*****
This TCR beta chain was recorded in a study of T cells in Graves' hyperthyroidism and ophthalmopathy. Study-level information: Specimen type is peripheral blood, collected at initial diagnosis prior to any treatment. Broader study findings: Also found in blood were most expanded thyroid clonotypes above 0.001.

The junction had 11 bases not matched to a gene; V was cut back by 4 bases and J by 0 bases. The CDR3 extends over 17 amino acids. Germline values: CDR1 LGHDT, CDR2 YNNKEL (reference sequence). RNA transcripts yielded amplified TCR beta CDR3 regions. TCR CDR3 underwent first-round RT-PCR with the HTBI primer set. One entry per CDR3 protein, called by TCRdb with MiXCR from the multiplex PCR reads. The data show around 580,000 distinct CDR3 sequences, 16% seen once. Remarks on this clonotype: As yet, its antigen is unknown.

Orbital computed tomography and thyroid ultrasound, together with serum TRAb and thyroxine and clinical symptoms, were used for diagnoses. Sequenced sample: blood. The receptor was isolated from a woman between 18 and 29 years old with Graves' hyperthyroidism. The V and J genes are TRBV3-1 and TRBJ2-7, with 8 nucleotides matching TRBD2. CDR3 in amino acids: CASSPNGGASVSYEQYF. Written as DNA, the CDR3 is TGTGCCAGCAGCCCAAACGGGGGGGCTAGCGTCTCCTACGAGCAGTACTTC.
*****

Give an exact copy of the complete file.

This TCR beta chain was recorded in a study of T cells in Graves' hyperthyroidism and ophthalmopathy. Study-level information: Specimen type is peripheral blood, collected at initial diagnosis prior to any treatment. Broader study findings: Also found in blood were most expanded thyroid clonotypes above 0.001.

The junction had 11 bases not matched to a gene; V was cut back by 4 bases and J by 0 bases. The CDR3 extends over 17 amino acids. Germline values: CDR1 LGHDT, CDR2 YNNKEL (reference sequence). RNA transcripts yielded amplified TCR beta CDR3 regions. TCR CDR3 underwent first-round RT-PCR with the HTBI primer set. One entry per CDR3 protein, called by TCRdb with MiXCR from the multiplex PCR reads. The data show around 580,000 distinct CDR3 sequences, 16% seen once. Remarks on this clonotype: As yet, its antigen is unknown.

Orbital computed tomography and thyroid ultrasound, together with serum TRAb and thyroxine and clinical symptoms, were used for diagnoses. Sequenced sample: blood. The receptor was isolated from a woman between 18 and 29 years old with Graves' hyperthyroidism. The V and J genes are TRBV3-1 and TRBJ2-7, with 8 nucleotides matching TRBD2. CDR3 in amino acids: CASSPNGGASVSYEQYF. Written as DNA, the CDR3 is TGTGCCAGCAGCCCAAACGGGGGGGCTAGCGTCTCCTACGAGCAGTACTTC.